There was a fairly amusing piece in The New York Times Book Review today, about the rigors of reading “jumbo lit” and the toll it takes on one’s day to day life. Joe Queenan talks about using Musil’s Der Mann ohne Eigenschaften as a way to avoid dealing with things like getting his car repaired. I’m in complete agreement with the spirit of his piece except it’s a bit too much a name-dropping exercise. Nothing in the piece indicates any value from the reading experience other than distracting oneself from the quotidian. There is, certainly, a sense in which reading things like Musil or Proust or Gaddis or Pynchon or Joyce is tantamount to immersing oneself in the National Baseball League and its endlessly repetitive endless games, or trying again and again to get to the next level in some unspeakably difficult video game, or even mastering a foreign language or chess or the piano, or what have you. People have been known to drop out of relationships and housekeeping for the sake of cyberlives or relentless TV watching. You don’t need Musil for that. So, what do you need Musil for? I’m not sure, but I’m hoping to get through Der Mann this summer, so, drop in again later and I may have something to say on that score.
Gerald’s Party (1985). Not that long, as novels go, but a disconcerting reading experience in many ways. Coover is of that “old school” avant-garde, which is to say that his work came of age in the era of what is sometimes called metafiction or hyperfiction -- the late ‘60s, early ‘70s -- and this novel, surfacing in the mid ‘80s just after the punk-New Wave surge of new school avant-gardes, shows a writer so fully in command of his technique and his vision as to be utterly daunting -- the way a few other novels of the ‘80s are daunting, like Gaddis’ American Gothic (1985), like McCarthy’s Blood Meridian (1985), like Morrison’s Beloved (1987), like DeLillo’s The Names (1982) -- and also more engaged than any of those I’ve just mentioned with what we might call the theater of social behavior. And Coover is quite successful, ultimately, at convincing me (did I ever really doubt it?) that that is what the novel is and should be about.
Leave it to others to explore the deformations of place and race and language. Coover has his eye on theater as the ancient and unavoidably modern site of all configurations of the self -- particularly the social and sexual self. The party is on at Gerald’s house, but so is murder and a murder investigation, and various liaisons, and a cacophony of voices crisscrossing and stepping on each other’s lines, and numerous sex acts and acts of food preparation and consumption and costume changes and tellings of jokes and stories and dreams, also filming and play-acting and paintings and gangbangs and a stopped-up toilet and straight-faced farce and slapstick death.
Coover’s narrator -- Gerald -- is attuned to the rhythms of human interaction to a degree that . . . well, one way to say it might be to think of how Henry James’ narrators handle consciousness and try to imagine that applied to furiously busy action and party conversation. In other words, Gerald’s consciousness is a fabric of what is happening at any moment, moving through the rooms of his house and the incidents occurring there in the chaos of the party as an ambulatory recording device never fully grasping or elucidating what is actually happening. It takes some getting used to, but my encounter with reading it had the effect of making life -- my own or some version thereof -- cognitively accessible to that manner of telling. It’s something that happens when reading DeLillo too, I’ve noticed: the way the world around one suddenly begins to “speak” with the voice of that kind of narrative.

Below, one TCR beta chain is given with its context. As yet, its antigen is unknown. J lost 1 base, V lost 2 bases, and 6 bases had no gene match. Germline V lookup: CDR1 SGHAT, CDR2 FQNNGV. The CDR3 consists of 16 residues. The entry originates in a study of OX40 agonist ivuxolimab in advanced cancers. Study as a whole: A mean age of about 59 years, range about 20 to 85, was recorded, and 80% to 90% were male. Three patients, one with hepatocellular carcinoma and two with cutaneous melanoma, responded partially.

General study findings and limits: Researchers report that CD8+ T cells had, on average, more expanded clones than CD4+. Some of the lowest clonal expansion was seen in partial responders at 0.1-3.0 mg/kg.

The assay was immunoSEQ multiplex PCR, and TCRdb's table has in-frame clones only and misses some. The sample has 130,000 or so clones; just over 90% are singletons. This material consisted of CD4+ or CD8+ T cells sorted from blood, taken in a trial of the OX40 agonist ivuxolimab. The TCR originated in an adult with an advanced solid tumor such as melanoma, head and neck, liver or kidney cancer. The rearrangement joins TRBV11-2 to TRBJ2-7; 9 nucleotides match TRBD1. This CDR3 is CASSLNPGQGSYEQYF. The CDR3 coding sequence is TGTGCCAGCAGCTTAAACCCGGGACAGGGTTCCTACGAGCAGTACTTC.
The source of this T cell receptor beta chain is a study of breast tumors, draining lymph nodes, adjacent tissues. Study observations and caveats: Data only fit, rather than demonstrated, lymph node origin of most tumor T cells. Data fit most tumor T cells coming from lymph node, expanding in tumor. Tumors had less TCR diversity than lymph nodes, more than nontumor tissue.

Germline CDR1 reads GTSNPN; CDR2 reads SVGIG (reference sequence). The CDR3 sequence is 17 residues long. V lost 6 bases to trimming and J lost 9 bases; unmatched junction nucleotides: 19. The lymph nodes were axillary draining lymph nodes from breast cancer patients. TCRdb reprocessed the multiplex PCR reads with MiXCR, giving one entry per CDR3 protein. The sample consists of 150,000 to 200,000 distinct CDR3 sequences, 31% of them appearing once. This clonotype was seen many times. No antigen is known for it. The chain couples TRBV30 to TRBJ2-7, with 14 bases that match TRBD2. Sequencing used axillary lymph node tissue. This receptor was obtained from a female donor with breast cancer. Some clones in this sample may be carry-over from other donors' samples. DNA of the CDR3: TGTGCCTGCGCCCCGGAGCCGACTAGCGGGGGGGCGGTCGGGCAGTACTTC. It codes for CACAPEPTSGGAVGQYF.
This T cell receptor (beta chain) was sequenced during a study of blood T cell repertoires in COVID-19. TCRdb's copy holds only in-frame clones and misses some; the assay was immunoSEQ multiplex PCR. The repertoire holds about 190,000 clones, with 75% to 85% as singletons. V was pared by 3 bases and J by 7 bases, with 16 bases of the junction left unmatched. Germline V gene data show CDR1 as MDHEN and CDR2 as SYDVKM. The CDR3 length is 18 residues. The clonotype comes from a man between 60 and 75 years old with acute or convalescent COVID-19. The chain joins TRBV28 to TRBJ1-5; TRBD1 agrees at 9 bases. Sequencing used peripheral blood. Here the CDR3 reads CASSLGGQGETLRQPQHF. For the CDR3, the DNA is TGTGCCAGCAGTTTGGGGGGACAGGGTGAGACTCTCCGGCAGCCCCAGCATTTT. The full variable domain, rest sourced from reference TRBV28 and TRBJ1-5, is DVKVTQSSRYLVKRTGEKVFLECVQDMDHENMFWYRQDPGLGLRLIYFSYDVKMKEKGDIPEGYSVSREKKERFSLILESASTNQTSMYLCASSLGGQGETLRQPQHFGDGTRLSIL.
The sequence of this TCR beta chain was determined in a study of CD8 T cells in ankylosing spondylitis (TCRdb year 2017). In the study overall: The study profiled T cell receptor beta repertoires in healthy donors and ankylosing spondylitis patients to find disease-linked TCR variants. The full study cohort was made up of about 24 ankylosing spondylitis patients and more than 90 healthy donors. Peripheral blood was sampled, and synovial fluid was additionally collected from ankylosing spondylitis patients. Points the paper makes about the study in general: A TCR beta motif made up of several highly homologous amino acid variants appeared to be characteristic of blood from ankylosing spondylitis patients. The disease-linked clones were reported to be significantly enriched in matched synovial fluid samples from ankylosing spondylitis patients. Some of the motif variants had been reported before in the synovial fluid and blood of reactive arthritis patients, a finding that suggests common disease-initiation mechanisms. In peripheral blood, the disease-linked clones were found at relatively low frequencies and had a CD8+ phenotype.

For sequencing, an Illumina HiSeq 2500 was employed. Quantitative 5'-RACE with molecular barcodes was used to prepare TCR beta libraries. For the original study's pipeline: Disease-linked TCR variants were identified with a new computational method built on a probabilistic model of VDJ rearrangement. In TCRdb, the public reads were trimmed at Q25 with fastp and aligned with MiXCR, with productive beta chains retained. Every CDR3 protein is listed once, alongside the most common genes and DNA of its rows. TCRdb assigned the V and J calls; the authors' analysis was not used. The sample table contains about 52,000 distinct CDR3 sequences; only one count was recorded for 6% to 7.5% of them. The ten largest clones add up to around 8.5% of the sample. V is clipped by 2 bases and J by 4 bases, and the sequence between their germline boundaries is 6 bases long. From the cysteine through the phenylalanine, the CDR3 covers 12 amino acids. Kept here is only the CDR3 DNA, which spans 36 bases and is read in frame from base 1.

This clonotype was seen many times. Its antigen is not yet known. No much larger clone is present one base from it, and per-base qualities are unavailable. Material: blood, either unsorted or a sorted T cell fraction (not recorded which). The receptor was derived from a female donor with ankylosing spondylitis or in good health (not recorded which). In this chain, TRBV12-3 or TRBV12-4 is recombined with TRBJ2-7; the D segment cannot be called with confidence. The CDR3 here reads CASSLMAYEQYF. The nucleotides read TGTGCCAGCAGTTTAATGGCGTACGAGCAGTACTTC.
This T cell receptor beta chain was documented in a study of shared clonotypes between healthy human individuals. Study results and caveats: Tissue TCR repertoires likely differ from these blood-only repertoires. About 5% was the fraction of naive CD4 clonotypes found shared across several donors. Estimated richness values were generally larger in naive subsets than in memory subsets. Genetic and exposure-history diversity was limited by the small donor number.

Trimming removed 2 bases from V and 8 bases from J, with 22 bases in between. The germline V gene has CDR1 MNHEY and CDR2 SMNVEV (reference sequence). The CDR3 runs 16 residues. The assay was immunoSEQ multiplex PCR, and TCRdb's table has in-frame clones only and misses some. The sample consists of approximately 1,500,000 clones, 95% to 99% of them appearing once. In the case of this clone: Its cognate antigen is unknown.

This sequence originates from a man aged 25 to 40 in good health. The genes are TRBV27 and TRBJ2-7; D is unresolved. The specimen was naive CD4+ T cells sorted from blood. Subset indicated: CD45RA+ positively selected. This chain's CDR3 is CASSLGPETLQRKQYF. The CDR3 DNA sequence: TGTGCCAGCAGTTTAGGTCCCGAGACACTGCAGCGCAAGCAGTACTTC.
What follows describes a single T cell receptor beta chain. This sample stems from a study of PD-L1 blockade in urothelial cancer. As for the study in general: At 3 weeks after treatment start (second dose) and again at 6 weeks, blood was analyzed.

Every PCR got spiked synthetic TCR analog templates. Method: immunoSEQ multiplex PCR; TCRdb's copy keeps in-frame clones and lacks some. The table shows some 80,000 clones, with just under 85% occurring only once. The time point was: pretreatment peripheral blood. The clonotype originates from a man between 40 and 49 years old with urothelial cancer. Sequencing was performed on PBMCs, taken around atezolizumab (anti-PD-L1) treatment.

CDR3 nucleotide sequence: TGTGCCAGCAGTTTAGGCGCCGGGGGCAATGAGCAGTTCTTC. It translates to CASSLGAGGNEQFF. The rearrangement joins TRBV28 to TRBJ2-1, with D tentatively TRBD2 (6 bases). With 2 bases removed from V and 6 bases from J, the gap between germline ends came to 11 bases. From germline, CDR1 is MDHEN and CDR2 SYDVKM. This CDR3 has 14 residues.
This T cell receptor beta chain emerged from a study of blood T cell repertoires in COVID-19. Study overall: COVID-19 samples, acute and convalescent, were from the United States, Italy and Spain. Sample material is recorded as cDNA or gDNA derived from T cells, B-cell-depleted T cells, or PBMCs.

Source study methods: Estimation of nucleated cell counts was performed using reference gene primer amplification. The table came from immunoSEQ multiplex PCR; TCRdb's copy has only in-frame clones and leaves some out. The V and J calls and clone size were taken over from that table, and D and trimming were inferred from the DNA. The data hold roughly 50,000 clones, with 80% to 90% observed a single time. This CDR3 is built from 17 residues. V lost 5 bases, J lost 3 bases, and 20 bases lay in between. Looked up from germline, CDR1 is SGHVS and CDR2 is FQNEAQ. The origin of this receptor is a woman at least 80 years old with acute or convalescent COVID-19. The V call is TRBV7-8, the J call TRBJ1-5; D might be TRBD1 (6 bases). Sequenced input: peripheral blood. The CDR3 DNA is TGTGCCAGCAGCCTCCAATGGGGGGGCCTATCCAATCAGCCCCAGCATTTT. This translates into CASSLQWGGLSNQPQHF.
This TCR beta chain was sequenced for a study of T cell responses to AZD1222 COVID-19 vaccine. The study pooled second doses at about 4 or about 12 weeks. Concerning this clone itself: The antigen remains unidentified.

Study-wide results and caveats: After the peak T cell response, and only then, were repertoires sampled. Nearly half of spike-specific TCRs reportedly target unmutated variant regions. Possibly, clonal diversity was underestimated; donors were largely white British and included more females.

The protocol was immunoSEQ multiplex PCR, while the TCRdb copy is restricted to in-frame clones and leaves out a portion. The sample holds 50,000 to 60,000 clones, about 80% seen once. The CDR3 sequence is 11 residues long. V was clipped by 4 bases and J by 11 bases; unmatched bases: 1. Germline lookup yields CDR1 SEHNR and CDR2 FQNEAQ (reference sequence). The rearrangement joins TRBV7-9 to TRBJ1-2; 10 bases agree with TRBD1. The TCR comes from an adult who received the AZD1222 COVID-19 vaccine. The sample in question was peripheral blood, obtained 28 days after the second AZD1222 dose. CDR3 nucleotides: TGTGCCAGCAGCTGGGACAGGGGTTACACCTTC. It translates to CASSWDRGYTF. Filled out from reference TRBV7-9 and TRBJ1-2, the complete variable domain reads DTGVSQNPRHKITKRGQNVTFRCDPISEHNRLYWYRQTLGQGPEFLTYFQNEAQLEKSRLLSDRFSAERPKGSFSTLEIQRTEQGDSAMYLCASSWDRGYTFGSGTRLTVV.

“What had he said? ‘It was as if the very geography of the world had shifted.’ Yes, ‘something anarchical and dangerous’ -- it was coming back to me.”
Anarchical and dangerous, yes, that’s the feel of the party, which devolves upon the role we so often play in this world, that of spectator, or audience, or reader, or observer of the pageant, the play, the drama, the ritual, inevitably the dance of death that keeps us, well, nothing if not attentive . . . and apprehensive, and maybe responsive and at times depressed, amused, indifferent, and so on, much like our experience of the party and the investigation. (The brilliance of the murder plot is in the fact that it’s unresolvable -- like any act of ‘blame’ for death -- but also in the fact that, as staged so familiarly in any number of entertainments, it always implicates everyone present (including the reader) in the roles -- or let’s say acts -- of victim and murderer.)
“To be a member of the audience, then (so many thoughts, one after another, I staggered on, feeling myself consumed by my own consciousness), was a form of martyrdom . . . .”
Once again I find myself thinking of Joyce's phrase "cruelfiction" as a sense that fiction at this level is a crucifixion, which is to say it partakes of the religious purpose of theater (the death of the god for the sake of the audience who are in turn martyred for the sake of ritual enactment), much as the ritual purpose of sex is always "a death" that denies death. And Coover grasps better than most the feeling that no two people having sex are only or merely two people having sex, but are rather enactments of a human, perhaps even a metaphysical, condition.
"Central to the art of love, I knew [...] as to the art of theater, was the essential fusion of process and product, an acknowledgment of the inherent doubleness -- one's particularity, one' s universality, one's self, one's persona -- of the actor/lover." Say as well "of the act (art) of reading/writing."